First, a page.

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What is shutter speed in photography? Making the most of your camera
Those stepping out of auto mode will need to learn about three essential settings in photography: aperture, ISO, and shutter speed. These are commonly referred to as the “exposure triangle,” as one must achieve a balance between all three factors to create a well-exposed image. Today we will be talking about shutter speed, how it affects a picture, and how to use it to your advantage.
To learn more about other photography terms and concepts, you can also check out the link below.
What is shutter speed in photography?
A camera needs to let light into the sensor to take a photograph. Cameras have a shutter, which stops light from reaching the sensor until activated. This shutter will open up and expose the sensor to entering light when a shot is triggered. The time this shutter stays open is referred to as shutter speed.
How is shutter speed measured?
Shutter speed is typically measured in seconds and fractions of a second. A shutter speed of 1/100 will expose the sensor for a hundredth of a second. Likewise, a 1/2 shutter speed will last half a second. You can also leave the shutter open for multiple seconds, commonly referred to as a long exposure shot. Most cameras can go down to about 1/4000 of a second and up to about 30 seconds or more.
The effects of manipulating this setting
Of course, the shutter speed will affect how bright or dark an image is. Leaving your sensor exposed for a more extended time will let it capture more light. Leaving it open for a shorter time will give the sensor less time to capture light, and therefore, the image will be darker. Shutter speed can affect more than just exposure, though.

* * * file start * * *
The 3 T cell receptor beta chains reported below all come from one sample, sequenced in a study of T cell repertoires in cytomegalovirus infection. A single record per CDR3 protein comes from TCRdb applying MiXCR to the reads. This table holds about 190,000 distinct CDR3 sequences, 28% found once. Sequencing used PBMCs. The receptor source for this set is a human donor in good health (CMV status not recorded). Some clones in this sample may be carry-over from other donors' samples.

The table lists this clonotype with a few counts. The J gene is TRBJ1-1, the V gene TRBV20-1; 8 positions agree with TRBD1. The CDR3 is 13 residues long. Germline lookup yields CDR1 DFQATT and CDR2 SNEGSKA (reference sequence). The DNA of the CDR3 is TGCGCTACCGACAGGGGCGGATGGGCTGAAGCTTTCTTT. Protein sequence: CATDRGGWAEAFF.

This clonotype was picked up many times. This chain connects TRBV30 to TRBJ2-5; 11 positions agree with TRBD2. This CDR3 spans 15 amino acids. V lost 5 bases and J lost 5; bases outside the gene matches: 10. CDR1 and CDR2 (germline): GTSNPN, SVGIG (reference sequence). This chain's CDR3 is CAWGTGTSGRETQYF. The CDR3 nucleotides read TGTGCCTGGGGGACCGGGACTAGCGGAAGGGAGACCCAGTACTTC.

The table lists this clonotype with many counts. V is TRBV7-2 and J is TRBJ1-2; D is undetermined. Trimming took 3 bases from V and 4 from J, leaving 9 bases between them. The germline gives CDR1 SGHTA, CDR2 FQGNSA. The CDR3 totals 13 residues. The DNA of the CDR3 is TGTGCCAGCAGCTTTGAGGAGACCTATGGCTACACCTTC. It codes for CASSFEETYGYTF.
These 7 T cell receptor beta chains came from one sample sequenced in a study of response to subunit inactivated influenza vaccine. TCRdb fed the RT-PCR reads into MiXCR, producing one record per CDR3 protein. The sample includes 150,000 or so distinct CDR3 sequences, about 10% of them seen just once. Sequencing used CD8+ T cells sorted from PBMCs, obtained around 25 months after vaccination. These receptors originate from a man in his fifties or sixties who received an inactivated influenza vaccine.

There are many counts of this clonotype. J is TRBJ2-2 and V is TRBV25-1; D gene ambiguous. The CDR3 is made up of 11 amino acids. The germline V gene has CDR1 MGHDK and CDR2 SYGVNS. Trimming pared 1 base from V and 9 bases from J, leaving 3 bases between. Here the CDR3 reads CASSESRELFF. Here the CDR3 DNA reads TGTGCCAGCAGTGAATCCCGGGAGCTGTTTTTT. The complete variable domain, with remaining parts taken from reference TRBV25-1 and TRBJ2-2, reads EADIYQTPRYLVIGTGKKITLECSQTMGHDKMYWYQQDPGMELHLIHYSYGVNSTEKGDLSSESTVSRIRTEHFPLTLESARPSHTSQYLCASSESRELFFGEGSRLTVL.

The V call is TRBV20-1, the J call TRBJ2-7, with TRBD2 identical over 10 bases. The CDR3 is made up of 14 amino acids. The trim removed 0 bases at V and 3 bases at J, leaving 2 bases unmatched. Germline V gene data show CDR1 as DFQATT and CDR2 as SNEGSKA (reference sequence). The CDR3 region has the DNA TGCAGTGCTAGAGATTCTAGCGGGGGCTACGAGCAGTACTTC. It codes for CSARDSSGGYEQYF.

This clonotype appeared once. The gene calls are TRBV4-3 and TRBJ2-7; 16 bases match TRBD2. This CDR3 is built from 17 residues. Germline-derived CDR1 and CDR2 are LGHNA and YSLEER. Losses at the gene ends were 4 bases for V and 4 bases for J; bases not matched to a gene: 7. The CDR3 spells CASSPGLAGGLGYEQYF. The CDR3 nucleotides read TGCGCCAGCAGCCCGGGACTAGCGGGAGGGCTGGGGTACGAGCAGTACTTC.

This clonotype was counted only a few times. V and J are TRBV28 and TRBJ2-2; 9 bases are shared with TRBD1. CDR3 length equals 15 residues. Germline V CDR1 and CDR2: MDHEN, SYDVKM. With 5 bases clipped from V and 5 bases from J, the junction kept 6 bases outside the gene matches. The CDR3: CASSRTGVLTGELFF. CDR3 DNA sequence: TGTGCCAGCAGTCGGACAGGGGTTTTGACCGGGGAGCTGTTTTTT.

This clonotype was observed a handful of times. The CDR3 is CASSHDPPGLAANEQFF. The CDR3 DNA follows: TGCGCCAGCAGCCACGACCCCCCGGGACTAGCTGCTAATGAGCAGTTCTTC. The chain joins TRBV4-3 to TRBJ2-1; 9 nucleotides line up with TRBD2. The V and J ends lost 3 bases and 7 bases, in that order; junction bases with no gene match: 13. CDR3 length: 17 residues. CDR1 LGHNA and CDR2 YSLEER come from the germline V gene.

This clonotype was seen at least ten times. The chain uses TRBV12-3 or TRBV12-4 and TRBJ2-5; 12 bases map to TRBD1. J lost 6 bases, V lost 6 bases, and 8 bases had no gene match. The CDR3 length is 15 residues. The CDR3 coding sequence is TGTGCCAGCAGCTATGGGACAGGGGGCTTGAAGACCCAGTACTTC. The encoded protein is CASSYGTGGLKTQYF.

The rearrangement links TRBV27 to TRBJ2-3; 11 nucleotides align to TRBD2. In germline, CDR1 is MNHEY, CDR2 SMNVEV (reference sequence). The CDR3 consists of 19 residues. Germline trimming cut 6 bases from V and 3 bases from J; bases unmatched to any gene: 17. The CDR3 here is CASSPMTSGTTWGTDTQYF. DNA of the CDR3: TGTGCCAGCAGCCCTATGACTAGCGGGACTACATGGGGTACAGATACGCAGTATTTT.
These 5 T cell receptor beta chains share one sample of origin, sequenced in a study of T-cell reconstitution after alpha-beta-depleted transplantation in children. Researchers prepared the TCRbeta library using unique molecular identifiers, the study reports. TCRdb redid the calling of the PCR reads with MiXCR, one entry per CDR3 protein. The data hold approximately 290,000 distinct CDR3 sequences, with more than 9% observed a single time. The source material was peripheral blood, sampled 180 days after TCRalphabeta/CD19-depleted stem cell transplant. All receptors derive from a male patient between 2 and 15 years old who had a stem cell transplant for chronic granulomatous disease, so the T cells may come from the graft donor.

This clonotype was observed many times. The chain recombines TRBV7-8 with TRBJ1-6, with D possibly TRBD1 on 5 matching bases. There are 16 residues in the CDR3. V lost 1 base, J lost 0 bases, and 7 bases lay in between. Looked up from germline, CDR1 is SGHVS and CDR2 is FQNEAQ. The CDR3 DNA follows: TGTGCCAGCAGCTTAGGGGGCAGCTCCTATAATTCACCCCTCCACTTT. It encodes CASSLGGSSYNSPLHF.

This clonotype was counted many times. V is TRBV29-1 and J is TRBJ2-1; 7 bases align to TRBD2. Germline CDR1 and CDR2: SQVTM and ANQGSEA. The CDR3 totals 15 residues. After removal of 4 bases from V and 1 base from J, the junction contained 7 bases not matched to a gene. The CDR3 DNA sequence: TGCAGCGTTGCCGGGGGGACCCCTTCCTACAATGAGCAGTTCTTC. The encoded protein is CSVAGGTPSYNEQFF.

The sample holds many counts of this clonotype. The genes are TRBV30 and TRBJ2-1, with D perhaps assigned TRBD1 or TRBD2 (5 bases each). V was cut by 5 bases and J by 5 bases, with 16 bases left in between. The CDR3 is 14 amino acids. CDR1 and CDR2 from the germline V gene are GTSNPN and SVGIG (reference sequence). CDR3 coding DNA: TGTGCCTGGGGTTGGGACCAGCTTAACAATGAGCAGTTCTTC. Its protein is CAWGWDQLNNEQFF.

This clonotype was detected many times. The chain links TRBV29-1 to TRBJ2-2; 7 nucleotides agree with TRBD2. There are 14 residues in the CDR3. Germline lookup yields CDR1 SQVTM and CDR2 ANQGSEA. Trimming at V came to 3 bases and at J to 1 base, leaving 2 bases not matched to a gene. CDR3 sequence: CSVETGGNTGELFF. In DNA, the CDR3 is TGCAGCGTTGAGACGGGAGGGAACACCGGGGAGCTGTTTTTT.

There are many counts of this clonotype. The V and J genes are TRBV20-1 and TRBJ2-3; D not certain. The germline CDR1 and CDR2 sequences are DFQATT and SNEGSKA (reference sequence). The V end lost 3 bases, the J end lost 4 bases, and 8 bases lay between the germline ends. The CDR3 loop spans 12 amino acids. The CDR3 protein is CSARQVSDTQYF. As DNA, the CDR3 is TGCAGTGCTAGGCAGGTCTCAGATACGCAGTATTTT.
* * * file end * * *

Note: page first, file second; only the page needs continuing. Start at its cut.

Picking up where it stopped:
Because your shutter speed will determine the time the sensor captures light, a longer exposure time can create very interesting effects. This is how you can accomplish light streaks and water smoothing, for example. It can also create unintentional motion blur, though.
When should I extend shutter speed?
Most photographers like to keep the shutter speed as short as possible, because this freezes the moment. This is OK when there is plenty of light around (and you want a bright image), but things get more complicated when the environment is dark, or you’re shooting a moving subject. If this is the case, you might want to manipulate ISO and aperture to better expose an image without sacrificing crispness. Alternatively, you can add artificial light to the scene, but that’s not always possible. Check the link below to see some of our recommendations on photography lights and other accessories.
As you advance in your photography knowledge and skills, you will realize extending the shutter speed can also create unique effects. For example, you can do this to smooth out waves in the ocean. People also love capturing light in motion, a technique that requires a longer shutter speed. A little bit of motion blur can also portray movement, such as a blurred-out passing car.
Consider using an ND filter
There is such a thing as having too much light. Imagine taking a shot on a sunny day, and you want a long exposure shot; let’s say it is a five-second one. You also want to keep the aperture wide open to get that nice bokeh. This leaves you with one other setting to manipulate: ISO. The only problem is that ISO can only help you so much, since you can’t go lower than base ISO (usually 100 or 50) to darken an image.
There is such a thing as having too much light.Edgar Cervantes
A neutral density (ND) filter is essentially a dark piece of glass that stops light from reaching the sensor. This accessory attaches to the front end of a lens. It’s perfect for shooting daytime long-exposure shots. It will allow you to extend shutter speed without excess light hitting your sensor.
Photography is a complex art, so you’ll need to do more than expose correctly to create a striking image. We have a guide on composition and other advanced photographic concepts. Additionally, we’ve created a guide to help you improve lowlight photography. It will also help to learn the basics of editing an image.